It is also possible to enter into a written agreement with one‟s fellow shareholders and the company in the form of a shareholders‟ agreement. Such a document can impose conditions on the company in addition to those found in the articles of incorporation, for example that certain information be provided to the shareholders beyond that required by statute. However, a shareholder‟s agreement is a contractual arrangement and therefore in order to bind all shareholders and the company, all must consent and enter into the agreement. It may be prudent to negotiate any desired measures when the company is being formed as after this point there may be difficulty in getting the other shareholders of the company to enter into such an agreement consensually where there is no obligation to do so. Once a shareholders agreement is in place it will usually contain provisions requiring all subsequent shareholders to become a party to the agreement.


It is always open to a shareholder to make a Data Protection request to the company for all the personal data about them that the company holds. There is a possibility this will assist the shareholder, depending on the information desired and actually held by the company. However, as the information will relate to the person making the data request rather than the company itself it is likely that this will not be of great assistance when trying to obtain information about the affairs of the company. For this reason such a request may not provide a great deal of assistance to a shareholder seeking company information.


A company in which a shareholder holds shares may be regulated by the GFSC, depending on the company‟s activities. In the case of such a regulated company, shareholders may often assume that the GFSC will be willing to assist them in a dispute with the company. They may consider this to be the case particularly if it appears to them that the company has been acting unfavourably towards them. Whilst the GFSC has defined powers to investigate and intervene in the running of such companies, the purposes of such action must be in accordance with the purposes set out within the relevant regulatory laws. As such, it will not usually be likely that the GFSC will get involved with cases of concerned or disgruntled shareholders save where prejudice has been caused by regulatory breaches – in which case any investigation by the GFSC will almost certainly relate to the regulatory breaches rather than the shareholder‟s predicament.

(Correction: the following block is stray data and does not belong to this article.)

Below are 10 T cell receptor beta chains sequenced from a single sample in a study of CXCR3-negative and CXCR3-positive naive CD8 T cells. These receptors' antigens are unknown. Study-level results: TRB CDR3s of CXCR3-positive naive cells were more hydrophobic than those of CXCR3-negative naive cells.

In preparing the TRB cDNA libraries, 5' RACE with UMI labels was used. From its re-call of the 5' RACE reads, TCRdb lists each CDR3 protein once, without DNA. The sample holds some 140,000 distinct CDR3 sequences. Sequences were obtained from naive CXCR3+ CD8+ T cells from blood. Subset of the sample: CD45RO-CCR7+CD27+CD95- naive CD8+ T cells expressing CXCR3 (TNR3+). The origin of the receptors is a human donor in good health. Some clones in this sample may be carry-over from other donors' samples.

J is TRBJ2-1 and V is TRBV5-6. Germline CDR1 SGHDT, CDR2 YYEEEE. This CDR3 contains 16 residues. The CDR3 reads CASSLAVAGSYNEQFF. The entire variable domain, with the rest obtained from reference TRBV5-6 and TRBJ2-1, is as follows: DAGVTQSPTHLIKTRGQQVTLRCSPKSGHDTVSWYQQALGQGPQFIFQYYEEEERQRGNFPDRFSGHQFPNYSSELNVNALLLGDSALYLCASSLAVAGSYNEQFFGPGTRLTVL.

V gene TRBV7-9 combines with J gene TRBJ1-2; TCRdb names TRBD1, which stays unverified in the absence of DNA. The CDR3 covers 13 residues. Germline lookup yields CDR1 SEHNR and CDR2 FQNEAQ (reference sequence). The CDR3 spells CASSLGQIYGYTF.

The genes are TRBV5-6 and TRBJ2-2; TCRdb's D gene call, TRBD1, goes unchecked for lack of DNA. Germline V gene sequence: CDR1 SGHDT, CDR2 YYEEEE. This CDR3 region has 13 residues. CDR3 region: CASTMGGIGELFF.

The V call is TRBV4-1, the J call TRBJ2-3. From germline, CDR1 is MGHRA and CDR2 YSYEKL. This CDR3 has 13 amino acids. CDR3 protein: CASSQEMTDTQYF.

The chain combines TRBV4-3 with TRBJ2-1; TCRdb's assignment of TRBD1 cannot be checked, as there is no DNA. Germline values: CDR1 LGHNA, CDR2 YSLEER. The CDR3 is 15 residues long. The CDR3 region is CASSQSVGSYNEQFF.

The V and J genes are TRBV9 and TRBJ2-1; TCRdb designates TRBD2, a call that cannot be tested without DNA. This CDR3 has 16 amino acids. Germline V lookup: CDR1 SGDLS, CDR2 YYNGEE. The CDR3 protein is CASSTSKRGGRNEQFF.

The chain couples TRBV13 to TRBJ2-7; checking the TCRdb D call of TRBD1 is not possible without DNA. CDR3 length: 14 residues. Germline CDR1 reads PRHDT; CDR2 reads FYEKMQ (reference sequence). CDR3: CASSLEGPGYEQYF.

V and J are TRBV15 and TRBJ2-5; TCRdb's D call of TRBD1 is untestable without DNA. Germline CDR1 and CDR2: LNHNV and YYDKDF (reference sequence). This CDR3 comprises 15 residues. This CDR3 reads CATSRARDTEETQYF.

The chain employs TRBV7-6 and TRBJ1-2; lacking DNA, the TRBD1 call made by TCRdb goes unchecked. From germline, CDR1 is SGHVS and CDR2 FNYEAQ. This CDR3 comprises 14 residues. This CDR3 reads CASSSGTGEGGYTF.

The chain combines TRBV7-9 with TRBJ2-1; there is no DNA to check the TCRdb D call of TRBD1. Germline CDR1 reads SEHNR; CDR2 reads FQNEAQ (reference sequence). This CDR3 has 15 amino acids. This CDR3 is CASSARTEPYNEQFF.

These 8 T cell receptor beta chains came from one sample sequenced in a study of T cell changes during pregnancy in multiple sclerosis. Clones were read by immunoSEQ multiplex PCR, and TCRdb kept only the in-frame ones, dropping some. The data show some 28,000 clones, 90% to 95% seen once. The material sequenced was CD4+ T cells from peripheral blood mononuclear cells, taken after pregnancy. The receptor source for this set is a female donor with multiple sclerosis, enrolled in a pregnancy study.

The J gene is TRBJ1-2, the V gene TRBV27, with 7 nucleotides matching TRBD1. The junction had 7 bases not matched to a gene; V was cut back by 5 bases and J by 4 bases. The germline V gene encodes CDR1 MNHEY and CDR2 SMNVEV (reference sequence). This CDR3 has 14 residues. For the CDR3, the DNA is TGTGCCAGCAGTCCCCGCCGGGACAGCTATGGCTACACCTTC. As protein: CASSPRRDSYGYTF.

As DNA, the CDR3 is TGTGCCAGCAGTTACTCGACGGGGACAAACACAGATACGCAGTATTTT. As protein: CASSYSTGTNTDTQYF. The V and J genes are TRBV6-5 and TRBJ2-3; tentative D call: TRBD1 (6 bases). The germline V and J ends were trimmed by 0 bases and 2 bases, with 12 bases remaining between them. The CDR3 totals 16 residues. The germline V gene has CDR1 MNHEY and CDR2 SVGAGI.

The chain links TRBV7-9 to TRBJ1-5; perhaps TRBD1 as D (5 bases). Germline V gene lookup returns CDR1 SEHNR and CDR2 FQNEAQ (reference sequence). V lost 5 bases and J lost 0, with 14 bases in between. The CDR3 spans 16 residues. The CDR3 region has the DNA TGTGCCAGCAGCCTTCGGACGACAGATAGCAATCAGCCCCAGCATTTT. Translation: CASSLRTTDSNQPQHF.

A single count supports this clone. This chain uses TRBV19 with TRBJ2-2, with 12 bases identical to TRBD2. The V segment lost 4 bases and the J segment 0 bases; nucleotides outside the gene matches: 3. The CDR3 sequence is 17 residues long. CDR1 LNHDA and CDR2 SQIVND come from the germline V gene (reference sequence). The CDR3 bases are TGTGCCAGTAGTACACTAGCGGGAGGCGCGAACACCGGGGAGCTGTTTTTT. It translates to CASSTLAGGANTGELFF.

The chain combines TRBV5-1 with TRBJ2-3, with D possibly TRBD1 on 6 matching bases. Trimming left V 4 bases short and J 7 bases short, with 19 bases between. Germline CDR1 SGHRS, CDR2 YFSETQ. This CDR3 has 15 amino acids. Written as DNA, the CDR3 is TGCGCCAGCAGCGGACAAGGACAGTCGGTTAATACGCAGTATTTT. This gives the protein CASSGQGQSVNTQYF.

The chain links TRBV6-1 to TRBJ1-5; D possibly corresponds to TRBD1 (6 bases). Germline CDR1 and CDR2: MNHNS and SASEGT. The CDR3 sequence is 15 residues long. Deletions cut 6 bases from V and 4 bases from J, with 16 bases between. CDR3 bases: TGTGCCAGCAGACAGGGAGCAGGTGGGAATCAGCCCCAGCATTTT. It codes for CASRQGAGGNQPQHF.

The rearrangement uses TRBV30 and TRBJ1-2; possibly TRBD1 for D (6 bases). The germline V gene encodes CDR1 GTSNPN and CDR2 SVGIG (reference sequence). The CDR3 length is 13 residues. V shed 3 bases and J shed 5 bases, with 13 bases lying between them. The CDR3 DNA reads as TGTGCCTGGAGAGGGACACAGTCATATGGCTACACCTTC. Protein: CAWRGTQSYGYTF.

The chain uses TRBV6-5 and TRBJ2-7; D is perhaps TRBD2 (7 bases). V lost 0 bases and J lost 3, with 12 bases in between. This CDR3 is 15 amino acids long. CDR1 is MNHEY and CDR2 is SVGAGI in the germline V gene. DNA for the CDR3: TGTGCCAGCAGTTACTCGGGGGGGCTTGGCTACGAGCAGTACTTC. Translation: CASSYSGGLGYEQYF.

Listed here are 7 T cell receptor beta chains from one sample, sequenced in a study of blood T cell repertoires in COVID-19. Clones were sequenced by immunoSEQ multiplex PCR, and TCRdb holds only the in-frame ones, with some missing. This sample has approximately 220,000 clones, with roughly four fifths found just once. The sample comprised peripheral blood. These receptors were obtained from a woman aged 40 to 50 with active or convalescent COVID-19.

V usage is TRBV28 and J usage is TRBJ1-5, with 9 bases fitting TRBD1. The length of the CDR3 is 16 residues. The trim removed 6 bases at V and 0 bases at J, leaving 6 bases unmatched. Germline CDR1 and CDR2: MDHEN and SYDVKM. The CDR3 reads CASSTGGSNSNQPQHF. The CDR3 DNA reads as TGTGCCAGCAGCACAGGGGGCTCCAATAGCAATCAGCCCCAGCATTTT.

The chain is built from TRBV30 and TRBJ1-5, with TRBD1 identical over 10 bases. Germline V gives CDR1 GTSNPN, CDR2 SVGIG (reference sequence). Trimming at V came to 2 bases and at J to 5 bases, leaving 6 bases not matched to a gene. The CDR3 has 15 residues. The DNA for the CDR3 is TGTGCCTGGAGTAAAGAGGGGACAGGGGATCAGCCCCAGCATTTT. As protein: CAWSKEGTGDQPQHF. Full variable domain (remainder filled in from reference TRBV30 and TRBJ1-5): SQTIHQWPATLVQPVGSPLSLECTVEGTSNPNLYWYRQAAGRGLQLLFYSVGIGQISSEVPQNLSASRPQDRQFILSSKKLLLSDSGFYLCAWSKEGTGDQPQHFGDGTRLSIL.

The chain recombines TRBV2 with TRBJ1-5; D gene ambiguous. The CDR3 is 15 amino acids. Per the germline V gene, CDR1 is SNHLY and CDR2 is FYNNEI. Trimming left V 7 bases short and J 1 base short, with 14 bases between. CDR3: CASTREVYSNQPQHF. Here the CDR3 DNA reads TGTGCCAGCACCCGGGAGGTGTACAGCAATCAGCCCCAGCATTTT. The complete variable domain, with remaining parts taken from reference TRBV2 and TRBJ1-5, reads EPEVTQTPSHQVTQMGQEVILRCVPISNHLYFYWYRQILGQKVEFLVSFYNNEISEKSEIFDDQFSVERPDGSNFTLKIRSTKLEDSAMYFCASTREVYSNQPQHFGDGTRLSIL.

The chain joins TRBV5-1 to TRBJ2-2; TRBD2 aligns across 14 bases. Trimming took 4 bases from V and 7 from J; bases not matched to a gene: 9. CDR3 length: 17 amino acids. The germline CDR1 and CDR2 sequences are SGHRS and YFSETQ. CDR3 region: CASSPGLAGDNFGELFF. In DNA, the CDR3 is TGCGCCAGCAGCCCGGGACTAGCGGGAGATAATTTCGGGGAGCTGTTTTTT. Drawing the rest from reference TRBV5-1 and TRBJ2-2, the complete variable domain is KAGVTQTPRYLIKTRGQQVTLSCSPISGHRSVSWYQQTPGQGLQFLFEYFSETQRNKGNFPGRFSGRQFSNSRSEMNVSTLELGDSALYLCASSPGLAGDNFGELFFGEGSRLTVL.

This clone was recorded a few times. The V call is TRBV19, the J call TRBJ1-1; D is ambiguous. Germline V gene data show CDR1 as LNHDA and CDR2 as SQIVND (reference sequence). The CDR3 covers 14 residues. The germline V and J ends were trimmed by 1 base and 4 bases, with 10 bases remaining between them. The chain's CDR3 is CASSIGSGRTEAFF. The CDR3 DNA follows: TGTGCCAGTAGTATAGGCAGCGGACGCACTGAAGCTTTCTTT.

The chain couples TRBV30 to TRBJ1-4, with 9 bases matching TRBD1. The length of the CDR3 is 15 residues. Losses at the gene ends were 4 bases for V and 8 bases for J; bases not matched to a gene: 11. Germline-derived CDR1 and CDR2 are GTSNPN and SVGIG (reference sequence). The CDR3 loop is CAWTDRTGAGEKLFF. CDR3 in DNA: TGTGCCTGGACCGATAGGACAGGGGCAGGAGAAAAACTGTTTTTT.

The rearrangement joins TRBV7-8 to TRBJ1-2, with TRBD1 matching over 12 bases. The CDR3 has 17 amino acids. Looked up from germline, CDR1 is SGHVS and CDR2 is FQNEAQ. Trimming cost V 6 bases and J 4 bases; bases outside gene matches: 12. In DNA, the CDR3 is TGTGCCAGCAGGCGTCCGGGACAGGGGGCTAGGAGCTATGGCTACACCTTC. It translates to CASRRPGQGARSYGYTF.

Shareholders of regulated companies may wish to review the Code of Corporate Governance (the Code) which came into effect on 1 January 2012 and is described as "an expression of good corporate practice, against which shareholders and Boards, as well as the Commission, can better assess the degree of governance exercised over companies in Guernsey‟s finance sector."

Principle 8 of the Code states "The Board should ensure that satisfactory communication takes place with shareholders and is based on a mutual understanding of needs, objectives and concerns." The Guidance to Principle 8 provides that a company should have an appropriate communications strategy with shareholders and that the Board should ensure the provision to shareholders of adequate information on which they may base informed decisions.